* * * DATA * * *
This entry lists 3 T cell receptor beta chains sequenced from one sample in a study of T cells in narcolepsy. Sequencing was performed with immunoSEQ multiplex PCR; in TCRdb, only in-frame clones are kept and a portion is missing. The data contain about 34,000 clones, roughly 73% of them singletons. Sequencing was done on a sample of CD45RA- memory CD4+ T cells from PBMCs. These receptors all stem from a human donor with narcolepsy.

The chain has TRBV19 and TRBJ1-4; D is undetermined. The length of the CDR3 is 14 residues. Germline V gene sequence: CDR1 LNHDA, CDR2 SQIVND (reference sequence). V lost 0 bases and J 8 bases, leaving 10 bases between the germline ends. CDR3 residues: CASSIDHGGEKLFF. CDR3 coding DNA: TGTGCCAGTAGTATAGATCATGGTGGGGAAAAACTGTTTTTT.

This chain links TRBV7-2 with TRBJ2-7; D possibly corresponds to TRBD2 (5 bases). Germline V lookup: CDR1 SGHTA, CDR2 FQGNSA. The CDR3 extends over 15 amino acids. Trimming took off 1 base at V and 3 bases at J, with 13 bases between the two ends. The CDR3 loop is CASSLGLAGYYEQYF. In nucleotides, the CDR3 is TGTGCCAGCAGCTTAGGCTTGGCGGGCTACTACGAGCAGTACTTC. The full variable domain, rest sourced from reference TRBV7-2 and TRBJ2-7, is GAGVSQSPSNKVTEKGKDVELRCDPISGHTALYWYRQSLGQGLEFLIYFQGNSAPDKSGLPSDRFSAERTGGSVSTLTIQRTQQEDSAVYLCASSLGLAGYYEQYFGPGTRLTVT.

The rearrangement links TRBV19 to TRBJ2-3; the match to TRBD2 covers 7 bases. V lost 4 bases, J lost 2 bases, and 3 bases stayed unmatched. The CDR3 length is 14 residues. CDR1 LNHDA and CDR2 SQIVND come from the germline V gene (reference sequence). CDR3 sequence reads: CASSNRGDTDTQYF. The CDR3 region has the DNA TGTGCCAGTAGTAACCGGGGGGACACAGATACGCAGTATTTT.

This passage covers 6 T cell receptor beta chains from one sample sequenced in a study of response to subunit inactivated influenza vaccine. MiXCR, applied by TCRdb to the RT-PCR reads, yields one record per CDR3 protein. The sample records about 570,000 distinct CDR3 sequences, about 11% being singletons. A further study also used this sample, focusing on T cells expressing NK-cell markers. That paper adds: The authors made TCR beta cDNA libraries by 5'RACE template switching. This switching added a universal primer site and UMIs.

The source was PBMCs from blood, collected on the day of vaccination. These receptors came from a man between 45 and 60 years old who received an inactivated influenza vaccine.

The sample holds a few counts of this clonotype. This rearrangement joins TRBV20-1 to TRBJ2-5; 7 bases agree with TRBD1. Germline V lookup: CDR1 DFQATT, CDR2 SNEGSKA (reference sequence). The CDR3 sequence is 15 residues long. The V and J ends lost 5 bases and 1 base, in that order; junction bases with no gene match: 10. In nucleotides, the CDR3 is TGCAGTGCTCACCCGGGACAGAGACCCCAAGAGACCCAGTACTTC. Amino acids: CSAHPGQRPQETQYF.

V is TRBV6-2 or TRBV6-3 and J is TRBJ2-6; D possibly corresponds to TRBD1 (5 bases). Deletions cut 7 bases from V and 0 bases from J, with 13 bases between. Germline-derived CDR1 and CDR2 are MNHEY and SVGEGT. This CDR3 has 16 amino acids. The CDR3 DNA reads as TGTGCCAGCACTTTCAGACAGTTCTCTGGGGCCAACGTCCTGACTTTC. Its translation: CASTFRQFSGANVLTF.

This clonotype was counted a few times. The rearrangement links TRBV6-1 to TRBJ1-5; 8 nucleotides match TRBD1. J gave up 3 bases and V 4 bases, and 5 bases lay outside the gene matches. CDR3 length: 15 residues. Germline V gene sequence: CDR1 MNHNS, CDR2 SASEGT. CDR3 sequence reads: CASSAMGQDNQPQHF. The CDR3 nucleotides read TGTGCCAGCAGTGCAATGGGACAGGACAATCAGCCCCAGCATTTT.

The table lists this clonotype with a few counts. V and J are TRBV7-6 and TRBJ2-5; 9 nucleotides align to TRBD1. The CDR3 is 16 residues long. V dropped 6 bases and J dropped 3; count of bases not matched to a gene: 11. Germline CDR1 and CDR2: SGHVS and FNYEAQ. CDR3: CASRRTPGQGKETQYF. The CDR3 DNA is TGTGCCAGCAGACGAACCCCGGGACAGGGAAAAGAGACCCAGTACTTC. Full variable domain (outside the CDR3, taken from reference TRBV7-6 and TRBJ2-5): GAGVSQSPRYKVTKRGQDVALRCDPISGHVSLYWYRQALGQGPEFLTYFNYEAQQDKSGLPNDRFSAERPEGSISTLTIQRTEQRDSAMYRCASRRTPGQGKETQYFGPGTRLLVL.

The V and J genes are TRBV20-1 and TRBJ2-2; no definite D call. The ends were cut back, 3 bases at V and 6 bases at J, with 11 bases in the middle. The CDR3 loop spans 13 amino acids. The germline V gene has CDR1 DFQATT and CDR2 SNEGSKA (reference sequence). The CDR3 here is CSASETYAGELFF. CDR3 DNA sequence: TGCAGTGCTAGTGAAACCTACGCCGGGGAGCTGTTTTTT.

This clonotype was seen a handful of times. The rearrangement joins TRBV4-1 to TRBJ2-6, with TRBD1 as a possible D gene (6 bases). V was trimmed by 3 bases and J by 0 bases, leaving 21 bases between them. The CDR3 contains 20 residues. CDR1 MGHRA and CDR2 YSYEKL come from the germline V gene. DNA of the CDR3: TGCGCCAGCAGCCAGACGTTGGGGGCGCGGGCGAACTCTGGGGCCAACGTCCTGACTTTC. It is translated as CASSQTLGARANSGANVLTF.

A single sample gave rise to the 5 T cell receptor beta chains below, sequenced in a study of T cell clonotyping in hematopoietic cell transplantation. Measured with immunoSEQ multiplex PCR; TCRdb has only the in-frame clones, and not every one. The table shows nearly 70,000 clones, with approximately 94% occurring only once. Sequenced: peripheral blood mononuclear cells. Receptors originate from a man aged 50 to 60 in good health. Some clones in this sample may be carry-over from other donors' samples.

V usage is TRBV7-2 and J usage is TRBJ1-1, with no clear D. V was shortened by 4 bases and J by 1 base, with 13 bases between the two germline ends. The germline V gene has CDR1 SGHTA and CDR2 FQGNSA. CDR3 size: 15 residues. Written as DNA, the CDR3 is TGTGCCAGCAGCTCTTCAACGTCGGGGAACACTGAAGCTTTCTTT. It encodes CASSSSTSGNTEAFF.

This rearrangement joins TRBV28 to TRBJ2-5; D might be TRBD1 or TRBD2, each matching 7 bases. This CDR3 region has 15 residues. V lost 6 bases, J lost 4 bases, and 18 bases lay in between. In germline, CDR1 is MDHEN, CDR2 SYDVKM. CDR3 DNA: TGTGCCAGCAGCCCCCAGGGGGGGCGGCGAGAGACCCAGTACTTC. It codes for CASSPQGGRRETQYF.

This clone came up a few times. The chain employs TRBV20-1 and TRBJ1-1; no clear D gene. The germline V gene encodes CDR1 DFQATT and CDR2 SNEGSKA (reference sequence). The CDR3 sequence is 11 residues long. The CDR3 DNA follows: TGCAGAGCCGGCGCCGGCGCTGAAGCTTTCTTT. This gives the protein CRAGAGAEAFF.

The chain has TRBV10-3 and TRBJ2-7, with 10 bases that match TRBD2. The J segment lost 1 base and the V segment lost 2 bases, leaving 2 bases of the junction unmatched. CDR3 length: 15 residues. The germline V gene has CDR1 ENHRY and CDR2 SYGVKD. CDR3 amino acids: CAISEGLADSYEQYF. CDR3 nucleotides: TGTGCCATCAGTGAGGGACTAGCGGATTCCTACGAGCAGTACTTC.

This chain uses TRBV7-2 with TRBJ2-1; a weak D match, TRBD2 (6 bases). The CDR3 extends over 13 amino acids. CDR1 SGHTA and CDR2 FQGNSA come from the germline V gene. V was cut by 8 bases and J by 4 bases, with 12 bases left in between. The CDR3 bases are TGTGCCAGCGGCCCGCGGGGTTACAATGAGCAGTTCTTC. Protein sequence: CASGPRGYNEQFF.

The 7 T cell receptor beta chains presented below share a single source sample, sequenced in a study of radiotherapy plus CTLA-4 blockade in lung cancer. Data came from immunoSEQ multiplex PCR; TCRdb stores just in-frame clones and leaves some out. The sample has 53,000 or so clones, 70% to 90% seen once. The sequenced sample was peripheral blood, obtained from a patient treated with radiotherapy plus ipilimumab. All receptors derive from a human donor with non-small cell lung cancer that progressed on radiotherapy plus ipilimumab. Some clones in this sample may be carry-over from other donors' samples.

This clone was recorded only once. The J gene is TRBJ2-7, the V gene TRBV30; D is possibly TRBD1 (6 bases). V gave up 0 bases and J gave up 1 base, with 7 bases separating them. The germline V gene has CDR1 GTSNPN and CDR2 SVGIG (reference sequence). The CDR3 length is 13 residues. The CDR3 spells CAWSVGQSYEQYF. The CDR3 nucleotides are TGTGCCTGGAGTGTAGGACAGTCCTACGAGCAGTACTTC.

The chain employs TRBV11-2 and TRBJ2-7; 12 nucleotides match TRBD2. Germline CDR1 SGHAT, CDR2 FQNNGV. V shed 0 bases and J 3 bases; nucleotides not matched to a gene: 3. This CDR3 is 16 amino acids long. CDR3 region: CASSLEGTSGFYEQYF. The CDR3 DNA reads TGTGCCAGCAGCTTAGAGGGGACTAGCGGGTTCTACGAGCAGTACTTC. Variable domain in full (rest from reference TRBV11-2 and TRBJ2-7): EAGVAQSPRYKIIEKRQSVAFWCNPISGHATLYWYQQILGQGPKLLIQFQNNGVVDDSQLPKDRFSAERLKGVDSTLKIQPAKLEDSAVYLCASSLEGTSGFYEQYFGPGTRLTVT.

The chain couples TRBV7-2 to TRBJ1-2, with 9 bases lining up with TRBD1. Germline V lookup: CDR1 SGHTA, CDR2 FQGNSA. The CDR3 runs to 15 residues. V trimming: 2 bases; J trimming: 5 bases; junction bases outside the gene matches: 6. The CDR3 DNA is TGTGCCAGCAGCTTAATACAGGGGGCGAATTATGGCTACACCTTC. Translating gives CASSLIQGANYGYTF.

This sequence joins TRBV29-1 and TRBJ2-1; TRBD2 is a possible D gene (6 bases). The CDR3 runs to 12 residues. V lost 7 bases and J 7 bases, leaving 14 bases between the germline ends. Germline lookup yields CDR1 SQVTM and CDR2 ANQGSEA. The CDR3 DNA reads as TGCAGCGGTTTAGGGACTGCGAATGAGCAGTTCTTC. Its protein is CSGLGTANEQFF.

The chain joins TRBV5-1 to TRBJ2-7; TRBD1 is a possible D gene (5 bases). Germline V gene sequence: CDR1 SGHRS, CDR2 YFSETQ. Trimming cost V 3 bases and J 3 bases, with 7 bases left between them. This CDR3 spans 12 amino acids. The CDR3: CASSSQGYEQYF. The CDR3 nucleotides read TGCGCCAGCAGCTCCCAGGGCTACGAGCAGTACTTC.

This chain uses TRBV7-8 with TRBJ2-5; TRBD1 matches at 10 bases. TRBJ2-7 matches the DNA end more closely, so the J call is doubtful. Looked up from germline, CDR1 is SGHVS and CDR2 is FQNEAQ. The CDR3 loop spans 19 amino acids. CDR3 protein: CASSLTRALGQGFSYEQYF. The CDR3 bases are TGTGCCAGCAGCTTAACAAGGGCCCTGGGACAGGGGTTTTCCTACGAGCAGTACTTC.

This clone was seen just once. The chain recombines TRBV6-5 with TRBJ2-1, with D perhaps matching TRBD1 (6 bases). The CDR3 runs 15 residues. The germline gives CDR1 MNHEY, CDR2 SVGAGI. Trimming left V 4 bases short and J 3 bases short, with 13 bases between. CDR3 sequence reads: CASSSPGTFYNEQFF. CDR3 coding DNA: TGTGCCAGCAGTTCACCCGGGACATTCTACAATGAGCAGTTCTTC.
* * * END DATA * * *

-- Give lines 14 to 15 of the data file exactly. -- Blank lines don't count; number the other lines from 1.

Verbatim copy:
V usage is TRBV7-2 and J usage is TRBJ1-1, with no clear D. V was shortened by 4 bases and J by 1 base, with 13 bases between the two germline ends. The germline V gene has CDR1 SGHTA and CDR2 FQGNSA. CDR3 size: 15 residues. Written as DNA, the CDR3 is TGTGCCAGCAGCTCTTCAACGTCGGGGAACACTGAAGCTTTCTTT. It encodes CASSSSTSGNTEAFF.

This rearrangement joins TRBV28 to TRBJ2-5; D might be TRBD1 or TRBD2, each matching 7 bases. This CDR3 region has 15 residues. V lost 6 bases, J lost 4 bases, and 18 bases lay in between. In germline, CDR1 is MDHEN, CDR2 SYDVKM. CDR3 DNA: TGTGCCAGCAGCCCCCAGGGGGGGCGGCGAGAGACCCAGTACTTC. It codes for CASSPQGGRRETQYF.